Amanda Lenhart, die für ihre Arbeit bei “Pew Internet & Amercian Life Project” bekannt ist, hat ihre Magisterarbeit veröffentlicht. Hier ein Auszug:
Unstable Text: An Ethnographic Look at How Bloggers and Their Audience Negotiate Self-Presentation, Authenticity and Norm Formation. Master of Arts in Communication, Culture and Technology Graduate School of Arts and Sciences of Georgetown University, Washington, DC.
I just ha a first glance at the text which will be very valuable to weblog research and offers a lot of connections to my own works on blogging practices. Based on a number of qualitative interviews, Amanda specifically discusses three aspects:
(1) ‘Blogs as sites of expression’ – which strategies of expression management evolve in an communicative environment that offers a great degree of control over one’s self-presentation, but often lacks direct feedback from readers since they have to actively ‘de-lurk’ in the comments to become visible.
(2) Audience of blogs – Amanda proposes an interesting classification of Weblog audiences along two axes: known vs. unknown and wanted vs. unwanted. There might be unknown wanted readers (someone who is interested in similar topics and might provide valuable comments) as well as known unwanted readers (Mom! Boss! ) etc. Dealing with these different audiences connects routines of identity management (esp. balancing the tension between public and private) with routines of relationship management (reacting to comments, linking to other blogs, ..)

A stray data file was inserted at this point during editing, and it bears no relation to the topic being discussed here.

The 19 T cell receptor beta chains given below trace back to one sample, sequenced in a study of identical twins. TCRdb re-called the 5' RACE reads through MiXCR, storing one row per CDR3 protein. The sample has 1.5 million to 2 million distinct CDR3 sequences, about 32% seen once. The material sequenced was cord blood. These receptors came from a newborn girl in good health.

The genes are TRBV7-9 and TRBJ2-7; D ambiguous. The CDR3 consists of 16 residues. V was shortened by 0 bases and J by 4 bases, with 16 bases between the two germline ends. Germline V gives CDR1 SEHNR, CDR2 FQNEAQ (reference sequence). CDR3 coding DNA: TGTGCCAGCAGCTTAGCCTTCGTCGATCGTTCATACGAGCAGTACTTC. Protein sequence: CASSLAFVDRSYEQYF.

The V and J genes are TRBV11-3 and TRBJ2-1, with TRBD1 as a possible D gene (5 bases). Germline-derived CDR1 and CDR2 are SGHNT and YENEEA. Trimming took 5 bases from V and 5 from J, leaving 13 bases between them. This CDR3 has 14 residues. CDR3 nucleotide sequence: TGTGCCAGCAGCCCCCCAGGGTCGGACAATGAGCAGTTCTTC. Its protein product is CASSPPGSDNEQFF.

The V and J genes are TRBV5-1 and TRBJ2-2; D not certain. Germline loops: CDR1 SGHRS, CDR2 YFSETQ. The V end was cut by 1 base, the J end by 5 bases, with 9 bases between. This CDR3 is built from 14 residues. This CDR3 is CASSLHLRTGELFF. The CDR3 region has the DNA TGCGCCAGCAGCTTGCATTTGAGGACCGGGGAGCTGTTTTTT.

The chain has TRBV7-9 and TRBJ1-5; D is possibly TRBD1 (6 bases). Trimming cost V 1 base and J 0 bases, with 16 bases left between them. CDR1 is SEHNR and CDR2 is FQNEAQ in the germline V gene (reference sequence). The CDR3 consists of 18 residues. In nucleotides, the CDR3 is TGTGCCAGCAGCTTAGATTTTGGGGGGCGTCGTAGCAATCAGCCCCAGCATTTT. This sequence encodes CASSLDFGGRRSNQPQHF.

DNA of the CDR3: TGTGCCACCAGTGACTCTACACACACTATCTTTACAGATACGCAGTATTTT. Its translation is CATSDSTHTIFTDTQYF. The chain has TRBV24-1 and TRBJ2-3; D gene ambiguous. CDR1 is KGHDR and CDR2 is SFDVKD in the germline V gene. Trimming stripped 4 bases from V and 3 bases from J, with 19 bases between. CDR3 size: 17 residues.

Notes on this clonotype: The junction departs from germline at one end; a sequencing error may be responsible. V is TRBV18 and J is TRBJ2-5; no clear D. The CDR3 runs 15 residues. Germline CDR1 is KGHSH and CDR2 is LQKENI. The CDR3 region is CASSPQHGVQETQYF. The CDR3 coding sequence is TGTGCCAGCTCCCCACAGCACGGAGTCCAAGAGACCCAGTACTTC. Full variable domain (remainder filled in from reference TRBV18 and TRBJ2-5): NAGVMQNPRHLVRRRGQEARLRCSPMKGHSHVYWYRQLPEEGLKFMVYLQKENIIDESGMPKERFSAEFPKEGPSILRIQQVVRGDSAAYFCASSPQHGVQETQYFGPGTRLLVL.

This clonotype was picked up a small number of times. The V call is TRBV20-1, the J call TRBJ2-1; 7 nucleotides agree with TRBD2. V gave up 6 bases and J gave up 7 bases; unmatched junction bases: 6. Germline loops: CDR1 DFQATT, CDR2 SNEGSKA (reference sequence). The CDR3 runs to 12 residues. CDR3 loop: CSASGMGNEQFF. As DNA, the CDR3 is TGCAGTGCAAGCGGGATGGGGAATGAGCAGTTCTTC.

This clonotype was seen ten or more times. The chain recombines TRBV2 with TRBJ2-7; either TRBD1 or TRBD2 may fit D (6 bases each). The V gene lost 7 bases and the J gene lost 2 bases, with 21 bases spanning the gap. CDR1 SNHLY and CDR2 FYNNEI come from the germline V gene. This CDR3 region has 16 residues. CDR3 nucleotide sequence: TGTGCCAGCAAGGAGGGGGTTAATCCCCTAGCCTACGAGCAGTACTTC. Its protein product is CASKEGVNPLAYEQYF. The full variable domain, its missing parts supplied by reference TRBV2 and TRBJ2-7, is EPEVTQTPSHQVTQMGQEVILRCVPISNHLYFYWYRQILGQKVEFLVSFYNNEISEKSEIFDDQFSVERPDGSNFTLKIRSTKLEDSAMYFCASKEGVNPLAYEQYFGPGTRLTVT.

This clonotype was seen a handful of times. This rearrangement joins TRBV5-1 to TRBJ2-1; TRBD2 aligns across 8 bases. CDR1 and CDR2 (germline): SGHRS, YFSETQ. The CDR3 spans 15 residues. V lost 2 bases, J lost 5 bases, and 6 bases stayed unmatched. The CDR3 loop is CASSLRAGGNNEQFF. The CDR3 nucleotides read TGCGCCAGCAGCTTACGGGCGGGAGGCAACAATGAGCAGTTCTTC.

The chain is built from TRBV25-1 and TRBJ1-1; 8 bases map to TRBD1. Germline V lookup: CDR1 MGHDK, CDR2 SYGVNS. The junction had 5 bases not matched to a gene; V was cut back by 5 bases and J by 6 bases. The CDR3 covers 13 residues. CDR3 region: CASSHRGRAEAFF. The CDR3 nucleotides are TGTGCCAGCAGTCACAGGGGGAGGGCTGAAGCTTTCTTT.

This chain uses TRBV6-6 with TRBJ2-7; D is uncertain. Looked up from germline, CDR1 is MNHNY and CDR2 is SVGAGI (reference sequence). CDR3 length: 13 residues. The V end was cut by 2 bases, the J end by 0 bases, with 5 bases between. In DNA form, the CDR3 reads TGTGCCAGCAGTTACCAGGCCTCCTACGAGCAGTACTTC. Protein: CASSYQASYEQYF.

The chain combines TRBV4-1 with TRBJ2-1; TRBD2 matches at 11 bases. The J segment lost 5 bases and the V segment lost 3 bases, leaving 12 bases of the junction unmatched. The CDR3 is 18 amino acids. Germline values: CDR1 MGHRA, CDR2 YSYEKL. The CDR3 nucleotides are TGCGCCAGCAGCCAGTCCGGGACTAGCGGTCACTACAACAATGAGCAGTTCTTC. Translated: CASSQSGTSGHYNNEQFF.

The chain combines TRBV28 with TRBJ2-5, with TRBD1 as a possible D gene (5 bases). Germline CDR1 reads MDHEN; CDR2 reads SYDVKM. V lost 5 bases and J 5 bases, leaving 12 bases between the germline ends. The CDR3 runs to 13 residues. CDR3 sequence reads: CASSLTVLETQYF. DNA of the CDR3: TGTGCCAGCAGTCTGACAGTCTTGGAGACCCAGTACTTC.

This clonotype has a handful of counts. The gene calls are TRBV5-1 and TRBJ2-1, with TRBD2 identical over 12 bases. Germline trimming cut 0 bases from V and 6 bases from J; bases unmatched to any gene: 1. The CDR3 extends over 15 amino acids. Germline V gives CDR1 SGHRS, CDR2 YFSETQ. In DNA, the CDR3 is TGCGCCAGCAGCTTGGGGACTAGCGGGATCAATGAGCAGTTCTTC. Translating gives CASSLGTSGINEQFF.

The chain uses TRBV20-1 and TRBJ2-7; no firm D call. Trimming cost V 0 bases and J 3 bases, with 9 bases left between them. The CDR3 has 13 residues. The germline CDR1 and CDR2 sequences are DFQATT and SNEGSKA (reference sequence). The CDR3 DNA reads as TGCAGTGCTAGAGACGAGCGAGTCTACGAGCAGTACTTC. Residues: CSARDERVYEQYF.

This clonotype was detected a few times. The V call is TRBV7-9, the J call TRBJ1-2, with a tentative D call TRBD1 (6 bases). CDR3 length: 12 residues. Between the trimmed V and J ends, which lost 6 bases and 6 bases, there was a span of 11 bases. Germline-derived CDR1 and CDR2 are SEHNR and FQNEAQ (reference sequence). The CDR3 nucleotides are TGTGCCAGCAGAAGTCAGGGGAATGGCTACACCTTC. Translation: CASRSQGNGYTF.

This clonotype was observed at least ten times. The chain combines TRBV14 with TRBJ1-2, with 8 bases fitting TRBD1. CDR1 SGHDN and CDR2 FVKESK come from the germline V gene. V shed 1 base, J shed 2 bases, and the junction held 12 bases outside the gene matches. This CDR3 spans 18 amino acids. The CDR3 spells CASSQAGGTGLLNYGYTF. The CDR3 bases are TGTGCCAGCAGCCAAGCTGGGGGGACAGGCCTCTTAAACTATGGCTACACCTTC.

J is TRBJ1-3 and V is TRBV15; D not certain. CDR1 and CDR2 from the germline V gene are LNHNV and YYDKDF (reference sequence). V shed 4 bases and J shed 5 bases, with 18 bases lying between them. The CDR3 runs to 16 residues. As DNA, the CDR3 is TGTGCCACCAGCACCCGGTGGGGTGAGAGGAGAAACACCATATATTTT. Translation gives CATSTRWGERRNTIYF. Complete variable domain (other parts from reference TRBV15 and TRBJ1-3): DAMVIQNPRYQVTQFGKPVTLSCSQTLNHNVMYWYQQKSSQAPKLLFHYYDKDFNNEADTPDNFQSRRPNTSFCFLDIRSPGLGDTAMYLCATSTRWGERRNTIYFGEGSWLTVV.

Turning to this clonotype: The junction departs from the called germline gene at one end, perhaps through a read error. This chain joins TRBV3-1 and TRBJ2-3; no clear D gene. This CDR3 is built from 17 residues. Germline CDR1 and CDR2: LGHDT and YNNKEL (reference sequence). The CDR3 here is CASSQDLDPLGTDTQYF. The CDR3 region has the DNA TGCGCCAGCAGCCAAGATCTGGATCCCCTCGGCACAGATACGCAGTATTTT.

(3) Norm formation – a very important chapter, since there is not a lot of literature on the norm formation process in blogging yet. Amanda takes my distinction between explicit norms, emergent norms and architectural norms as a starting point and discusses Blogrolls and comment sections as places where the negotiation of ‘blogging rules’ (I prefer the term rules over norms, since it is more general) can be observed. [as an aside: the nature of the Blogroll as an expression of one’s social network has recently been discussed here]. There sure is a lot more to research, since rules are an important structural part of blogging practices: routines and expectations of using the new online format which are shared between people in social networks of different sizes and density (think about teen blogging practices which differ from the knowledge management blogosphere which again are blogging in a different way than the knitting weblog communitiy).